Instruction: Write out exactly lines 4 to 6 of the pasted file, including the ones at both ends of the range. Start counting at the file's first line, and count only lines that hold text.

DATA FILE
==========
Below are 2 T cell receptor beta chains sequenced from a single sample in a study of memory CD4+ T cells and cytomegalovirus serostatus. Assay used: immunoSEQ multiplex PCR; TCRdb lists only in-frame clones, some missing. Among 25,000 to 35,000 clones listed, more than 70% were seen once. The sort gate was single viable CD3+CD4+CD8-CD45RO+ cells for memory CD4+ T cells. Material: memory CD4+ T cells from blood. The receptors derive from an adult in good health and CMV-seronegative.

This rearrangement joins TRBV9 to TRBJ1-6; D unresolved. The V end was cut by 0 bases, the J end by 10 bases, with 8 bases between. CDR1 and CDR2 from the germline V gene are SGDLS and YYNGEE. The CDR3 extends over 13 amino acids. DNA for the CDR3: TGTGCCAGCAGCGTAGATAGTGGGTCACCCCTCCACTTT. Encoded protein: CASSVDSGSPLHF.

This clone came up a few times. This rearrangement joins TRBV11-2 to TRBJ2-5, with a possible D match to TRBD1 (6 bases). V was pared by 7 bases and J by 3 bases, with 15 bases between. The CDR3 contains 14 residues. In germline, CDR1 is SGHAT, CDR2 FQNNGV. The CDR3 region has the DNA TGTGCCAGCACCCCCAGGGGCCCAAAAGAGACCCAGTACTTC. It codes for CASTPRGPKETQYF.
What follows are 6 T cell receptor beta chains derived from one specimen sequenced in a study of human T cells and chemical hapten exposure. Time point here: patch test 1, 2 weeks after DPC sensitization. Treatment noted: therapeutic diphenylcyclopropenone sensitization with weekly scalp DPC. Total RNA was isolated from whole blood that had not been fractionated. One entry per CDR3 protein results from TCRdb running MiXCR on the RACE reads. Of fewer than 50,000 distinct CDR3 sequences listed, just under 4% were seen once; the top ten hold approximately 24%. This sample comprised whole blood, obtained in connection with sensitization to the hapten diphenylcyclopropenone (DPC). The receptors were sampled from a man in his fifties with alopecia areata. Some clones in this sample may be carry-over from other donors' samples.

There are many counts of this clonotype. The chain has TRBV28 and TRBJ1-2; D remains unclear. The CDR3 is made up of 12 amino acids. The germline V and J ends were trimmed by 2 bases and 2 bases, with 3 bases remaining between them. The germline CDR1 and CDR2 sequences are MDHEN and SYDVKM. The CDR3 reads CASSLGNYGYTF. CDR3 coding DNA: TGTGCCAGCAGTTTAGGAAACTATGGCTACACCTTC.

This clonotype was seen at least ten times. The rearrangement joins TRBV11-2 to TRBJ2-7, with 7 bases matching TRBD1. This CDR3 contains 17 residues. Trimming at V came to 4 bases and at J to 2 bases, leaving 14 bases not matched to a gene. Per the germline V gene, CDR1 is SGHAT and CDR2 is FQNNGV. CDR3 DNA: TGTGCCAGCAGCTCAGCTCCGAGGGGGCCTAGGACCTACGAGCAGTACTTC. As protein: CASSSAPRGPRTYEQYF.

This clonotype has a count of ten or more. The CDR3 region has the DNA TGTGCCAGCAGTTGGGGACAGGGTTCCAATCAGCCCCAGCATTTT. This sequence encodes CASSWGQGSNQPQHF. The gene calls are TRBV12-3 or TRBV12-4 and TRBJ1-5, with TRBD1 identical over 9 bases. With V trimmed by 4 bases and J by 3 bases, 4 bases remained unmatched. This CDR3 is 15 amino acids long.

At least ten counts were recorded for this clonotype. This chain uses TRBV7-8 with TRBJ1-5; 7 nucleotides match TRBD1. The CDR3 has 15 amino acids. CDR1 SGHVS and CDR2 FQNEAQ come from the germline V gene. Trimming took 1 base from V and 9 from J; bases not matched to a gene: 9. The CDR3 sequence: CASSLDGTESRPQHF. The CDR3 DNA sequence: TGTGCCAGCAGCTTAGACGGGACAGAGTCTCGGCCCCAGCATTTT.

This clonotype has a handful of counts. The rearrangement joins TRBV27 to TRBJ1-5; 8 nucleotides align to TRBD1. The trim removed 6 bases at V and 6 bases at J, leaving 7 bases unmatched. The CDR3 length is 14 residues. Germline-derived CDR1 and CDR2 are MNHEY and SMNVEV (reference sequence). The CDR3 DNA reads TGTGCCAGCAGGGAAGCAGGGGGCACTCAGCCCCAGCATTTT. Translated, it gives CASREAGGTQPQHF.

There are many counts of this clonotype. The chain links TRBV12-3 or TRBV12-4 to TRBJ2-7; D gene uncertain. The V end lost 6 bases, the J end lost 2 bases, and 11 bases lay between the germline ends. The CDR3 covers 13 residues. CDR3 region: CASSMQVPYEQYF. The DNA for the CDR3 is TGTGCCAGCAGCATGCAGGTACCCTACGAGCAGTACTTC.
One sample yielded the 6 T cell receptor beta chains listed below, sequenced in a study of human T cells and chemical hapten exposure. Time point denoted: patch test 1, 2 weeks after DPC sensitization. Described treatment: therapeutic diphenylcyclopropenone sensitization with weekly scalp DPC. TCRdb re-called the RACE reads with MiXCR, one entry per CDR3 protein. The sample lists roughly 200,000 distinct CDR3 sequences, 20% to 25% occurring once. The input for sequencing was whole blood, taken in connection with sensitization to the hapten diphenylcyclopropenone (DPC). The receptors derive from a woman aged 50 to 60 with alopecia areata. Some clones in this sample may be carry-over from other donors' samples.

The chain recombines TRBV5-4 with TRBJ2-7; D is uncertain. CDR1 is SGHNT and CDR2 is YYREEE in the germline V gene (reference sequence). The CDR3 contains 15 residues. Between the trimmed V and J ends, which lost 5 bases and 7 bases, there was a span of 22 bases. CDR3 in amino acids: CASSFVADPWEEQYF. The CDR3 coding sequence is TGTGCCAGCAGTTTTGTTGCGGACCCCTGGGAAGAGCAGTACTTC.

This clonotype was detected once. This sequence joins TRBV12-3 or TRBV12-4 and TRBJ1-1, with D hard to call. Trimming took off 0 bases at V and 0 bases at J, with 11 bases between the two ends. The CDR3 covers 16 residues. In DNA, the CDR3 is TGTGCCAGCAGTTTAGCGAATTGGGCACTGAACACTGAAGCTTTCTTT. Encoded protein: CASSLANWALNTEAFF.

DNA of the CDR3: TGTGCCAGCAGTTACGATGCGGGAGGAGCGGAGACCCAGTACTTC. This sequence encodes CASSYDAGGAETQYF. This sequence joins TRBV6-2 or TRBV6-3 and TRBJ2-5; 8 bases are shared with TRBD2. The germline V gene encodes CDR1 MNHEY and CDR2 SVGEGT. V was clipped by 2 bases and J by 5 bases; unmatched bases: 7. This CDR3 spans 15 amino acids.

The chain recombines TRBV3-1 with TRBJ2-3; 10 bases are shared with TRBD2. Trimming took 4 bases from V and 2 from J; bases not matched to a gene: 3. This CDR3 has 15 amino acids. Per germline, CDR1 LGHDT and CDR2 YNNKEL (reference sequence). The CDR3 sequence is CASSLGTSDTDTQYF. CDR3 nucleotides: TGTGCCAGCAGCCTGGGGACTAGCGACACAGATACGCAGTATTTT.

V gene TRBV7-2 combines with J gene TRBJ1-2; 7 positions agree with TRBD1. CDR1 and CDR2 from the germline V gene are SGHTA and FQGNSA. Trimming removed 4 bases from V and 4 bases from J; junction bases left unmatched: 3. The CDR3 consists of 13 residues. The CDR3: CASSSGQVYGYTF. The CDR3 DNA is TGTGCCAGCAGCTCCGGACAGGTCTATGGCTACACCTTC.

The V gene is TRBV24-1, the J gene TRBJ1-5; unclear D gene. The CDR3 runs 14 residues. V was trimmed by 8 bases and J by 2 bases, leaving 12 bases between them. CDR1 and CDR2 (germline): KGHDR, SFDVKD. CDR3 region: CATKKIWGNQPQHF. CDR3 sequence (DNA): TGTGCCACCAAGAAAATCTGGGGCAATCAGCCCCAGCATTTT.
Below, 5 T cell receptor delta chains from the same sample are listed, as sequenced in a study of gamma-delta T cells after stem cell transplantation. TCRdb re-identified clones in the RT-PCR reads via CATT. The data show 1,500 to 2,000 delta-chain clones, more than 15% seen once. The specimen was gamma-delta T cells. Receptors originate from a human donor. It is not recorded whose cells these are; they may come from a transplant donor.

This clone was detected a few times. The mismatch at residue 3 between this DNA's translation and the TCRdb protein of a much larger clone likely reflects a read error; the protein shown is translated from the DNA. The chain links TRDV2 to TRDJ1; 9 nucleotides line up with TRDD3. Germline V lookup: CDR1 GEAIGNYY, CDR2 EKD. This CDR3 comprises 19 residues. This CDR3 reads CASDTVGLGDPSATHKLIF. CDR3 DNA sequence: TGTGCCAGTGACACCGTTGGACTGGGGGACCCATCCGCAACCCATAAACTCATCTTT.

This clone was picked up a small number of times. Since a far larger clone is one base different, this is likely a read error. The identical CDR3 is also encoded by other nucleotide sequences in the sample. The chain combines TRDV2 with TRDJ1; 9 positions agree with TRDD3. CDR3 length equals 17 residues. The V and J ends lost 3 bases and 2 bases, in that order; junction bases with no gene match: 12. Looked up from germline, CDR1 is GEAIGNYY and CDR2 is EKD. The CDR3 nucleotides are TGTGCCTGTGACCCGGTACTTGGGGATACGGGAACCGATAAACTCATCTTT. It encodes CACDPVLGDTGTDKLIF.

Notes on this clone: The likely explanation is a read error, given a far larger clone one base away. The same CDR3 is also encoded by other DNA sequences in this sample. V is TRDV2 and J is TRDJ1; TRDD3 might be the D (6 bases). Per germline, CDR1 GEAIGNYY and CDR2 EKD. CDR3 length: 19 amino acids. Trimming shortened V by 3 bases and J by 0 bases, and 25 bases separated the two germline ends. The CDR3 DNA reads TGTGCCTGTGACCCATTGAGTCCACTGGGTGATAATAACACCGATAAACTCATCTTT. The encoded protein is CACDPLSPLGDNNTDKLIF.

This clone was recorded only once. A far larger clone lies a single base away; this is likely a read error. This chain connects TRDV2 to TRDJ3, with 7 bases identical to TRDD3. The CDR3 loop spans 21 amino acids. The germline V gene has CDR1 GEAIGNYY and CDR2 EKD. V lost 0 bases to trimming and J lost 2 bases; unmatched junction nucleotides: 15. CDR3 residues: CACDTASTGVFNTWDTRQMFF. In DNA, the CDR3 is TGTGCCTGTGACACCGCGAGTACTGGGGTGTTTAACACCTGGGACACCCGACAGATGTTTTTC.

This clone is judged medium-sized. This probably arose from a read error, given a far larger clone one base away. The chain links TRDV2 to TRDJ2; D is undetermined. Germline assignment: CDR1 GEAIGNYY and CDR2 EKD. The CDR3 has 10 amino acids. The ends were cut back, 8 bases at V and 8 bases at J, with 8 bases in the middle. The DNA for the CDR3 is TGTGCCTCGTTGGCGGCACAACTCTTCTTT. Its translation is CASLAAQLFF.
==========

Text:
What follows are 6 T cell receptor beta chains derived from one specimen sequenced in a study of human T cells and chemical hapten exposure. Time point here: patch test 1, 2 weeks after DPC sensitization. Treatment noted: therapeutic diphenylcyclopropenone sensitization with weekly scalp DPC. Total RNA was isolated from whole blood that had not been fractionated. One entry per CDR3 protein results from TCRdb running MiXCR on the RACE reads. Of fewer than 50,000 distinct CDR3 sequences listed, just under 4% were seen once; the top ten hold approximately 24%. This sample comprised whole blood, obtained in connection with sensitization to the hapten diphenylcyclopropenone (DPC). The receptors were sampled from a man in his fifties with alopecia areata. Some clones in this sample may be carry-over from other donors' samples.

There are many counts of this clonotype. The chain has TRBV28 and TRBJ1-2; D remains unclear. The CDR3 is made up of 12 amino acids. The germline V and J ends were trimmed by 2 bases and 2 bases, with 3 bases remaining between them. The germline CDR1 and CDR2 sequences are MDHEN and SYDVKM. The CDR3 reads CASSLGNYGYTF. CDR3 coding DNA: TGTGCCAGCAGTTTAGGAAACTATGGCTACACCTTC.

This clonotype was seen at least ten times. The rearrangement joins TRBV11-2 to TRBJ2-7, with 7 bases matching TRBD1. This CDR3 contains 17 residues. Trimming at V came to 4 bases and at J to 2 bases, leaving 14 bases not matched to a gene. Per the germline V gene, CDR1 is SGHAT and CDR2 is FQNNGV. CDR3 DNA: TGTGCCAGCAGCTCAGCTCCGAGGGGGCCTAGGACCTACGAGCAGTACTTC. As protein: CASSSAPRGPRTYEQYF.